To clarify and simplify the point we are attempting to make
Comment by Merv Ritchie on 3rd January 2013
On the morning of December 31 the USA Coast Guard wrote;

The crews of the response vessels Alert and Aiviq re-established the tow of the Kulluk Monday morning...

Both of these vessels were larger then 10,000 hp and are considered the most powerful workhorses to resove a potential ship mishap. I restate; the towlines were secured to the rig in relatively calm seas.

The Shell rig was essentially a small tanker, rudderless and powerless; completely at the mercy of the ocean, weather, tides and of course, the ability of the rescue vessels.

Even in the most ideal conditions; relatively calm seas, immediate response, largest available tugs, light load to control, the drifting vessel was lost.

What makes any person of reason believe a fully loaded VLCC will be controlled by tethered tugs?

It can't, it won't, and the concept is not just foolhardy it is an idea that should see promoters of such concepts signed into rehab or an institution where they can do no further harm to themselves or others.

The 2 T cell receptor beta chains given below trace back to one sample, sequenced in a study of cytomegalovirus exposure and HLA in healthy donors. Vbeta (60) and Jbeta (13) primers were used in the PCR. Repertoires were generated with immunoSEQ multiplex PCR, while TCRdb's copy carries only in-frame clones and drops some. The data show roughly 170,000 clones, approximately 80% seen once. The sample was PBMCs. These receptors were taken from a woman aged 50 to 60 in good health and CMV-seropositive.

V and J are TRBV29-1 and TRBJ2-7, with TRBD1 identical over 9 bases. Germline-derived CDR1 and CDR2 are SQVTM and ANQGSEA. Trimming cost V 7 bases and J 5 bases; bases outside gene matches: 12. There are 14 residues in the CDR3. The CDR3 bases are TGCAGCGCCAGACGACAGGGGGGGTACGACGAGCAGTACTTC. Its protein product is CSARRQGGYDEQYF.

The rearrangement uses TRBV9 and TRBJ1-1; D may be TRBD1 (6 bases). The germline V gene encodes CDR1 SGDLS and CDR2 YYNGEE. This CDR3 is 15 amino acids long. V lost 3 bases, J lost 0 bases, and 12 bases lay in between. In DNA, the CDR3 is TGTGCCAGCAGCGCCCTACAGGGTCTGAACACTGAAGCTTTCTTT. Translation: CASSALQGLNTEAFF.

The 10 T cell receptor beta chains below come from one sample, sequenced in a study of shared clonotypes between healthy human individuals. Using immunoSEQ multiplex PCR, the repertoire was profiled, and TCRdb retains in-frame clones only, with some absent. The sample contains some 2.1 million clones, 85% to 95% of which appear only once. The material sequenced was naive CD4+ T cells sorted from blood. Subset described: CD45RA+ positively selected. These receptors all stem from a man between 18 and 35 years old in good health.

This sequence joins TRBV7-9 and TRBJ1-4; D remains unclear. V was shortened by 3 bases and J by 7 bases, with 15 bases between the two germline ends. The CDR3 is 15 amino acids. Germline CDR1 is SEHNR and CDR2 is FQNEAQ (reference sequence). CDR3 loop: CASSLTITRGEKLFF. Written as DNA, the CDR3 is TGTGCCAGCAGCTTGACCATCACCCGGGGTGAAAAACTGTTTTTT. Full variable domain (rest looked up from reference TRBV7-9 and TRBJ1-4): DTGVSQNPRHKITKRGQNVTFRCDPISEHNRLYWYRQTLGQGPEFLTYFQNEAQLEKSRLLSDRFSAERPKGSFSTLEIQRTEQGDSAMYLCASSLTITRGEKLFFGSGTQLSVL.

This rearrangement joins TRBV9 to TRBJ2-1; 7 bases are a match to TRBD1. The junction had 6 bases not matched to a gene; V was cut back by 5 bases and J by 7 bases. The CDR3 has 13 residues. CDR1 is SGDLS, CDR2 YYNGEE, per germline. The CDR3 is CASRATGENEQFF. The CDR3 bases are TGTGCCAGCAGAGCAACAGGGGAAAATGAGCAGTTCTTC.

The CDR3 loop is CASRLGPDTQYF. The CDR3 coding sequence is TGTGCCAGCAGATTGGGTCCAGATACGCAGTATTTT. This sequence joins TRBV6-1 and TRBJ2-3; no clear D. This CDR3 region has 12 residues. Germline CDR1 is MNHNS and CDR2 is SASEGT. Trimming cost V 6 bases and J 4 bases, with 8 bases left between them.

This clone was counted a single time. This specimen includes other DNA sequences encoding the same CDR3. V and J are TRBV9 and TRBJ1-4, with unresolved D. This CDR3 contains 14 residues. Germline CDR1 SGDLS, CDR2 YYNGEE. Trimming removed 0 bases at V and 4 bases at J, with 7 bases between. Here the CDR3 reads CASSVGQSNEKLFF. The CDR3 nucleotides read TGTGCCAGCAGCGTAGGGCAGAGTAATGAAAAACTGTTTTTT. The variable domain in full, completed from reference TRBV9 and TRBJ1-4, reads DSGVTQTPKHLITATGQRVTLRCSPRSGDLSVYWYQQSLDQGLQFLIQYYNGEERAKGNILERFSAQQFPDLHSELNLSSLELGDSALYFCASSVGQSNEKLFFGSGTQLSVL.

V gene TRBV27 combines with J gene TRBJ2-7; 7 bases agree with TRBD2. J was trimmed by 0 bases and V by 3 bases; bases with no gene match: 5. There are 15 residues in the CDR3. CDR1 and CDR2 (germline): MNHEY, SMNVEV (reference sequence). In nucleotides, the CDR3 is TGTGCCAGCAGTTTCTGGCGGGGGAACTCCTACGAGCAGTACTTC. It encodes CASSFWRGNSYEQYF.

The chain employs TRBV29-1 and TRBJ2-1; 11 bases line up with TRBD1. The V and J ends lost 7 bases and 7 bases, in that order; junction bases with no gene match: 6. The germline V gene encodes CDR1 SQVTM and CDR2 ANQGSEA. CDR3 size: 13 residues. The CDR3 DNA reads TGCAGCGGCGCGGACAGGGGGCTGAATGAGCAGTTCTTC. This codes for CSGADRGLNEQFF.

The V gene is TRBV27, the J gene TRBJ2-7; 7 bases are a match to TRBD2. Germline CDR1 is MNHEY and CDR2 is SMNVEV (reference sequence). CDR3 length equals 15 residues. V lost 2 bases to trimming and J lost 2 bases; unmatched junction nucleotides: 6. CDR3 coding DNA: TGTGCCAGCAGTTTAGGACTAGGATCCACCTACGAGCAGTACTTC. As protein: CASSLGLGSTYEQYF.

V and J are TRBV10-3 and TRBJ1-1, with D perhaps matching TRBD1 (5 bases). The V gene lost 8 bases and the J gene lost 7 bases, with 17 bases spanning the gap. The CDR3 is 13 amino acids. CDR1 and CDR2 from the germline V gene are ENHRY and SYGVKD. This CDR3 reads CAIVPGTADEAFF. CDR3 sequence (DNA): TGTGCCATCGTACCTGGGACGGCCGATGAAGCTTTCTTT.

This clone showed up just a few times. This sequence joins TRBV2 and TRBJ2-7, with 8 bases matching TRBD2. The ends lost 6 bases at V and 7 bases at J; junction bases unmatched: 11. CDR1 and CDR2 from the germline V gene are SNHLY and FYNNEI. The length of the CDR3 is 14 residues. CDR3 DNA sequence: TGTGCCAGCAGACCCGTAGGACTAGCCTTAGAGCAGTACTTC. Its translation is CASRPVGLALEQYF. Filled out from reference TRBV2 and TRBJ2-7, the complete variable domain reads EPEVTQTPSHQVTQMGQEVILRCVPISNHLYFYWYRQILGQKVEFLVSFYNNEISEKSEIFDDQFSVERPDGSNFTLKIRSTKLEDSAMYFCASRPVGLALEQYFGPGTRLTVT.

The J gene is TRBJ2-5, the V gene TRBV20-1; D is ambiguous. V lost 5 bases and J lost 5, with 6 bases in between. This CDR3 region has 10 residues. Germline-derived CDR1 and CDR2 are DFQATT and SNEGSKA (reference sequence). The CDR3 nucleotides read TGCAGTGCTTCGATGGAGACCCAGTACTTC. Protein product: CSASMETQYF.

Joe Oliver and Stephen Harper should be immediately located and secured in holding facilities before they can pass any more legislation. All previous legislation encouraged by these two must be revoked. Their faculties of reason are clearly incapacitated!
Some of the local Smit Tug Fleet for reference
Comment by Merv Ritchie on 3rd January 2013
Smit Dawn
Gross Tonnage: 78 t
Net Tonnage: 42 t
Dead Weight Tonnage:
Length: 15.00 m
Breadth: 7.25 m
Depth: 2.99 m
Draught:
Self-Propelled Power: 1,740 brake horsepower
Speed: 10.0 knots


Smit Humber
Gross Tonnage: 354 t
Net Tonnage: 106 t
Dead Weight Tonnage:
Length: 28.57 m
Breadth: 10.60 m
Depth: 5.00 m
Draught:
Self-Propelled Power: 3,660 kilowatts
Speed: 12.0 knots


Smit Mississippi
Vessel type: Tug
Gross tonnage: 353 tons
Summer DWT: 240 tons
Length: 31 m
Beam: 12 m
Draught: 5.1 m


Smit Nass

Gross Tonnage: 360 t
Net Tonnage: 233 t
Dead Weight Tonnage: 168 t
Length: 30.17 m
Breadth: 10.97 m
Depth: 3.35 m
Draught:
Self-Propelled Power: 3,560 brake horsepower
Speed: 11.0 knots
Fuel Type: Diesel
Year of Rebuild: 1983


Smit Skeena
Gross Tonnage: 360 t
Net Tonnage: 233 t
Dead Weight Tonnage: 168 t
Length: 30.17 m
Breadth: 10.97 m
Depth: 3.35 m
Draught:
Self-Propelled Power: 3,560 brake horsepower
Speed: 11.0 knots